When we were over at Het Nieuwsblad and Kuurne Brussels Kuurne at the start of the season we were lamenting that with the retirement of Tom Boonen the mighty QuickStep team – the squad Michael Mørkøv has moved to the season – had perhaps lost their Talisman with not one QuickStep on the podium in either race.
We needn’t have worried; since then there have been nine classic or semi-classic races in Belgium – QuickStep have won eight of them.
And it took world champion Peter Sagan to deny them in the only race they didn’t win – Gent-Wevelgem, where they were second with Elia Viviani.
It started with Niki Terpstra winning Le Samyn; then Remi Cavagna won Dwars Door West Vlaanderen, first year pro Fabio Jakobsen won Nokere Koerse; another neo pro Alvaro Hodeg won Handzame; Elia Viviani won the new single day De Panne, Terpstra again in the E3, Yves Lampaert in Dwars Door Vlaanderen for the second consecutive year, Terpstra in the Ronde Van Vlaanderen and on Wednesday past it was young Jakobsen again in the Scheldeprijs.
Their win total for the year now stands at 24 with the victories not just down to one man but spread across the team – remarkable.
How do they do it?
We got in touch with Michael, our old friend and key lead out man in the QuickStep machine who was instrumental in Jakobsen’s most recent triumph and similarly ‘pilot fished’ Hodeg to a stage win in the Tour of Catalonia, to get ‘the word’ from the horse’s mouth.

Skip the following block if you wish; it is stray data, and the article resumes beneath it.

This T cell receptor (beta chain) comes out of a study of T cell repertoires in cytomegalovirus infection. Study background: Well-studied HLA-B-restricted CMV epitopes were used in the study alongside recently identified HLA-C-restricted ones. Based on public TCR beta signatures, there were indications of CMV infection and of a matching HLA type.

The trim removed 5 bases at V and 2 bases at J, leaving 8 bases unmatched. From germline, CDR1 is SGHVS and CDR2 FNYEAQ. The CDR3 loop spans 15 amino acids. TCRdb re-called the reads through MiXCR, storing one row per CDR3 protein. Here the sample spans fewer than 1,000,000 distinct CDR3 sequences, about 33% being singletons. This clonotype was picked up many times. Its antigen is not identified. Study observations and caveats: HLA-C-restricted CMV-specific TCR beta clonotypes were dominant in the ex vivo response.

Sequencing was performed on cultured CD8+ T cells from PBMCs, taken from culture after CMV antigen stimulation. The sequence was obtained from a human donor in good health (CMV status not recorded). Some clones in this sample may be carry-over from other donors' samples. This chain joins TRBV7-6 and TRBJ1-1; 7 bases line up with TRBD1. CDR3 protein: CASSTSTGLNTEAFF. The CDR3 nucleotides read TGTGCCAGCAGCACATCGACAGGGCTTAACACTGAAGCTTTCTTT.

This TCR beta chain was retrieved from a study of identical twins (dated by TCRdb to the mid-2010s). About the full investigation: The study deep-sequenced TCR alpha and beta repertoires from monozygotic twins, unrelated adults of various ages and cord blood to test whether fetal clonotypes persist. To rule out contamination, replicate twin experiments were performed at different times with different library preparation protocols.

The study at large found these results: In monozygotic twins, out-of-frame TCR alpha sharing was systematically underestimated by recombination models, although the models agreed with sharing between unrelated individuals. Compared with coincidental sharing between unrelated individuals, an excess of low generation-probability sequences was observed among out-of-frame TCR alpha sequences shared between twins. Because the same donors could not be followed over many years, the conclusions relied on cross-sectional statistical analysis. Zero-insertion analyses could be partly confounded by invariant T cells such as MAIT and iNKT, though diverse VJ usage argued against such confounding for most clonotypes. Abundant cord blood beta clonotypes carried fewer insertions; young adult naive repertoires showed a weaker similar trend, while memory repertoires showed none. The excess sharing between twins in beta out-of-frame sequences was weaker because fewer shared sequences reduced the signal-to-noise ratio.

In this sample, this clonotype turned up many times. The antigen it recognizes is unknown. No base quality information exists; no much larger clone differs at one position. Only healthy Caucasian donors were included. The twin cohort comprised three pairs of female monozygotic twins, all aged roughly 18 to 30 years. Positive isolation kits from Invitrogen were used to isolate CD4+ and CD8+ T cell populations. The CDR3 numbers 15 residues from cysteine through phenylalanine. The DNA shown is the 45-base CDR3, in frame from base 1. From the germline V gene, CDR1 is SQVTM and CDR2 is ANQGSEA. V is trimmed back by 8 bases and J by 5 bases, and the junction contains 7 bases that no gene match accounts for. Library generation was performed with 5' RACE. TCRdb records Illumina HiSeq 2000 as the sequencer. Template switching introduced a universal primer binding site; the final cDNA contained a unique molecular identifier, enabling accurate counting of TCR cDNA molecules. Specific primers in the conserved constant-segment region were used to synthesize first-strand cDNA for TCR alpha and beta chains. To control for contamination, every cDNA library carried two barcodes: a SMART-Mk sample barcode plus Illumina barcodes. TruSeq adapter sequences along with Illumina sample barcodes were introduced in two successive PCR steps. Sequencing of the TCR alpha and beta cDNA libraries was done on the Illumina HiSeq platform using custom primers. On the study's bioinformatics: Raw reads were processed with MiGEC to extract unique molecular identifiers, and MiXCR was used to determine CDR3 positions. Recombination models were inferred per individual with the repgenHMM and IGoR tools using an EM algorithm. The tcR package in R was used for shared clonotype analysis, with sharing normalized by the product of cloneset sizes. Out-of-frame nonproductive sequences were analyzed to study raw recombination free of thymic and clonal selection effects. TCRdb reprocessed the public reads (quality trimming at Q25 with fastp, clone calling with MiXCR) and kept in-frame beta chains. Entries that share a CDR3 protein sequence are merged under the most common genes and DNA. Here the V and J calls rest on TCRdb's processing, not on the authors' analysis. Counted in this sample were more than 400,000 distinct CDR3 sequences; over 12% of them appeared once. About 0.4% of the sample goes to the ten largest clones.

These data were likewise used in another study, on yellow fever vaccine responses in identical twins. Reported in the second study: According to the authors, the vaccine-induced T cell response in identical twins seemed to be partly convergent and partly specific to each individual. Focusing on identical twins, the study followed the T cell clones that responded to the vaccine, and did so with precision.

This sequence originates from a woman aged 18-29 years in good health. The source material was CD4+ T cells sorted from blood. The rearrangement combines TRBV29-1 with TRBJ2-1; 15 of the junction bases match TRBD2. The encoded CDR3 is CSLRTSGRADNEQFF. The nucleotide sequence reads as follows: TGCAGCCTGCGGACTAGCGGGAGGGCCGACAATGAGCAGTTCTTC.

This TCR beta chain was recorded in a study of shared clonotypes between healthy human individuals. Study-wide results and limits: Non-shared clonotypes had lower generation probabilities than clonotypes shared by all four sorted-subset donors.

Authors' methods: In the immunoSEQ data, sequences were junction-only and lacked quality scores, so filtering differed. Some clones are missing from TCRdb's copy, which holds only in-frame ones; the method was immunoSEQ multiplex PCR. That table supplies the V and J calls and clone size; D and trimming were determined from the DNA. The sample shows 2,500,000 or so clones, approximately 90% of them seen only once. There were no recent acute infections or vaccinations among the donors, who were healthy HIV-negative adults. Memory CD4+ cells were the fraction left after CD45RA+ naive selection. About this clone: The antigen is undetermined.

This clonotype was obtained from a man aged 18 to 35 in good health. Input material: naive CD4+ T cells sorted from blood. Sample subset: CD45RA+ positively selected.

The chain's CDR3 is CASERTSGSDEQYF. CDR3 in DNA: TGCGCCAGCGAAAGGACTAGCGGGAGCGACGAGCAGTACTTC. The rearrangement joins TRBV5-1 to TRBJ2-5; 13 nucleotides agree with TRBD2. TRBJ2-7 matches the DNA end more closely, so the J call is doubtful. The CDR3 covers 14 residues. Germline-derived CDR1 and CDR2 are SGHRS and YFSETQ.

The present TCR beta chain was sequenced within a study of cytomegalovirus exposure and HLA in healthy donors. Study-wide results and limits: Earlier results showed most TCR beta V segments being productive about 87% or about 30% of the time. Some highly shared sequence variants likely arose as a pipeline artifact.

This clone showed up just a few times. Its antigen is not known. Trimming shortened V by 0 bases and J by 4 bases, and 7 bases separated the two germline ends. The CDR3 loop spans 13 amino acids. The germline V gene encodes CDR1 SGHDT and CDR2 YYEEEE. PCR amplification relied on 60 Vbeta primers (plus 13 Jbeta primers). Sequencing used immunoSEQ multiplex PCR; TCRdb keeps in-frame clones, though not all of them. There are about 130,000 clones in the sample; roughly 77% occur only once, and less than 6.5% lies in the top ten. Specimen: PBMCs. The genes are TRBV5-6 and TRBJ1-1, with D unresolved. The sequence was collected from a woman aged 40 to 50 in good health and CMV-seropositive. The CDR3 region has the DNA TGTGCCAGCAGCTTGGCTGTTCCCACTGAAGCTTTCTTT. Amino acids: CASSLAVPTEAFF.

Michael has been a world champion on the track, a multiple Six Day winner, Danish Elite Road Race Champion, a Grand Tour stage winner, stood on Classic podiums and has even enjoyed time in the polka dot jersey as mountains leader in the Tour de France.
That was a nice job you did for Fabio in the Scheldeprijs finale, Michael – including that body check on Debusschere!
“I know that finish really well, with 200 metres to go it drifts to the left so the best line is to the left but a lot of guys make the mistake of going in the centre of the road.
“I went early with Fabio to get him that good line, Debusschere realised his mistake and came left on me, he pushed me but I pushed him back to protect Fabio’s line.”
The QuickStep ‘train’ formed late in the day…
“It was a different kind of finish because the bunch was so small with only 35/40 guys left – we were the only ones with four guys left and the other teams all seemed to be fighting with each other.
“Iljo Keisse and Stybie are very strong and brought Fabio and I up for the finale perfectly.”
Alvaro Hodeg punctured out of it, was he the protected rider and you changed to going with Fabio?
“No, Fabio was our man, Alvaro was meant to be do the final lead out after I did my stint but he punctured so it was down to me to do the final spell for Fabio.